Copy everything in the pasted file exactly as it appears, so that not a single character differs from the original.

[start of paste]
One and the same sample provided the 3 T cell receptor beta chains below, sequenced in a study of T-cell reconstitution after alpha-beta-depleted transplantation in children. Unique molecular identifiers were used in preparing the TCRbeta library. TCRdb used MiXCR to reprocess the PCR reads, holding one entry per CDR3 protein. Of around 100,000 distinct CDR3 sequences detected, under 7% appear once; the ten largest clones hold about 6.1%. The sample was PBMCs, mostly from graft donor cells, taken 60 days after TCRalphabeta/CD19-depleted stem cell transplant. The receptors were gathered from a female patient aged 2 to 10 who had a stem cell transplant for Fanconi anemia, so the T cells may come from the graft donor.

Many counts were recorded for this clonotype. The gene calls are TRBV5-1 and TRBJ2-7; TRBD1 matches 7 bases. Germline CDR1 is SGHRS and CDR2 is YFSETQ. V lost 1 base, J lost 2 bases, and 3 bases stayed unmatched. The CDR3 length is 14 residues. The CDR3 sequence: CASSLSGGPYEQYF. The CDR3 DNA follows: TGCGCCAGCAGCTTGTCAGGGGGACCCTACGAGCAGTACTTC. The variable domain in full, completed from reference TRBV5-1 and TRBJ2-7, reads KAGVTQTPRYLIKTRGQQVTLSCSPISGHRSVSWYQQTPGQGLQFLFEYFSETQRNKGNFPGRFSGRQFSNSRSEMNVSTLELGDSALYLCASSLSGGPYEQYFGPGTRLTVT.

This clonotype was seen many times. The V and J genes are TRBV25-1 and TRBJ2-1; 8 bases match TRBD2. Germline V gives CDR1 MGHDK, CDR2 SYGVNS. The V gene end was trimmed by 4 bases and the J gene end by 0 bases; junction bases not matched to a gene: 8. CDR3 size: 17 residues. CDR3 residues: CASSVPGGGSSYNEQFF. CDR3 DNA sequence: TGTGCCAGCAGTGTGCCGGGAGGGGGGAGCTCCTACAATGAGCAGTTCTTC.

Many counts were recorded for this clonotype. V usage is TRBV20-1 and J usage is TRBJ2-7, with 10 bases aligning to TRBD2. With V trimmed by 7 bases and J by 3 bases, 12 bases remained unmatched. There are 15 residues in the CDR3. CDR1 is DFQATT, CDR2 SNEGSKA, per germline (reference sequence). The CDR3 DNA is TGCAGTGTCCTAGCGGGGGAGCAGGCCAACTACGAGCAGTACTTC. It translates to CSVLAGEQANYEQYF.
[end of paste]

One and the same sample provided the 3 T cell receptor beta chains below, sequenced in a study of T-cell reconstitution after alpha-beta-depleted transplantation in children. Unique molecular identifiers were used in preparing the TCRbeta library. TCRdb used MiXCR to reprocess the PCR reads, holding one entry per CDR3 protein. Of around 100,000 distinct CDR3 sequences detected, under 7% appear once; the ten largest clones hold about 6.1%. The sample was PBMCs, mostly from graft donor cells, taken 60 days after TCRalphabeta/CD19-depleted stem cell transplant. The receptors were gathered from a female patient aged 2 to 10 who had a stem cell transplant for Fanconi anemia, so the T cells may come from the graft donor.

Many counts were recorded for this clonotype. The gene calls are TRBV5-1 and TRBJ2-7; TRBD1 matches 7 bases. Germline CDR1 is SGHRS and CDR2 is YFSETQ. V lost 1 base, J lost 2 bases, and 3 bases stayed unmatched. The CDR3 length is 14 residues. The CDR3 sequence: CASSLSGGPYEQYF. The CDR3 DNA follows: TGCGCCAGCAGCTTGTCAGGGGGACCCTACGAGCAGTACTTC. The variable domain in full, completed from reference TRBV5-1 and TRBJ2-7, reads KAGVTQTPRYLIKTRGQQVTLSCSPISGHRSVSWYQQTPGQGLQFLFEYFSETQRNKGNFPGRFSGRQFSNSRSEMNVSTLELGDSALYLCASSLSGGPYEQYFGPGTRLTVT.

This clonotype was seen many times. The V and J genes are TRBV25-1 and TRBJ2-1; 8 bases match TRBD2. Germline V gives CDR1 MGHDK, CDR2 SYGVNS. The V gene end was trimmed by 4 bases and the J gene end by 0 bases; junction bases not matched to a gene: 8. CDR3 size: 17 residues. CDR3 residues: CASSVPGGGSSYNEQFF. CDR3 DNA sequence: TGTGCCAGCAGTGTGCCGGGAGGGGGGAGCTCCTACAATGAGCAGTTCTTC.

Many counts were recorded for this clonotype. V usage is TRBV20-1 and J usage is TRBJ2-7, with 10 bases aligning to TRBD2. With V trimmed by 7 bases and J by 3 bases, 12 bases remained unmatched. There are 15 residues in the CDR3. CDR1 is DFQATT, CDR2 SNEGSKA, per germline (reference sequence). The CDR3 DNA is TGCAGTGTCCTAGCGGGGGAGCAGGCCAACTACGAGCAGTACTTC. It translates to CSVLAGEQANYEQYF.